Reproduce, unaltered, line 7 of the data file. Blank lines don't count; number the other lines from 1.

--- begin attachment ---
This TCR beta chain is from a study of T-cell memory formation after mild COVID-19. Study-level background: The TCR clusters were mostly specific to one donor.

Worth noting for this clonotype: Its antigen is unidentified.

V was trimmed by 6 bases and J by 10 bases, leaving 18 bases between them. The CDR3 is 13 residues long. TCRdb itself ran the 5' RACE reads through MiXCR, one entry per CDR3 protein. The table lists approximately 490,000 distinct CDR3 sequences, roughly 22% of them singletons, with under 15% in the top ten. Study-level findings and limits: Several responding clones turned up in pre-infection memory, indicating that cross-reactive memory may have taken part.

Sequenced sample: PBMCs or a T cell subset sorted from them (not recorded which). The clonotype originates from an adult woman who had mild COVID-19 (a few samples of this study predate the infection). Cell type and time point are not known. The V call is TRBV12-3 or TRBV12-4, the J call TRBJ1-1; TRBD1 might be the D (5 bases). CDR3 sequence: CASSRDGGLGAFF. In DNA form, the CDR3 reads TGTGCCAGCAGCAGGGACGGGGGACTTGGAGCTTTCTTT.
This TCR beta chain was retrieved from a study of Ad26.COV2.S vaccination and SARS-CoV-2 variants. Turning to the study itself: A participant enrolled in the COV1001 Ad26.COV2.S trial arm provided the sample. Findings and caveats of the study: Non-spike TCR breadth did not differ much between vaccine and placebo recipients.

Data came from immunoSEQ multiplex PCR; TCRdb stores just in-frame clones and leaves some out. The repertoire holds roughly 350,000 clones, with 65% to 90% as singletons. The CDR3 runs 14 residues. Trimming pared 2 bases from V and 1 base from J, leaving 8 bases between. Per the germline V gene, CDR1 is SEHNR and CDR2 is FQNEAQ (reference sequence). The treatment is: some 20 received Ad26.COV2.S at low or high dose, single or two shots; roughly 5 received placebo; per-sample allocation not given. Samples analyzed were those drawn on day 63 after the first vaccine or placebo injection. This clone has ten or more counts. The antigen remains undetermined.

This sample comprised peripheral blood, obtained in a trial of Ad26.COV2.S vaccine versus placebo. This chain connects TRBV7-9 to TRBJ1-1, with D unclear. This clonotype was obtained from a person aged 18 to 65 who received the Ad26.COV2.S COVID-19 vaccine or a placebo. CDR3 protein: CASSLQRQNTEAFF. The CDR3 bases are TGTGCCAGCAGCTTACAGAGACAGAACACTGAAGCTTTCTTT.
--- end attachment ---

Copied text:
This sample comprised peripheral blood, obtained in a trial of Ad26.COV2.S vaccine versus placebo. This chain connects TRBV7-9 to TRBJ1-1, with D unclear. This clonotype was obtained from a person aged 18 to 65 who received the Ad26.COV2.S COVID-19 vaccine or a placebo. CDR3 protein: CASSLQRQNTEAFF. The CDR3 bases are TGTGCCAGCAGCTTACAGAGACAGAACACTGAAGCTTTCTTT.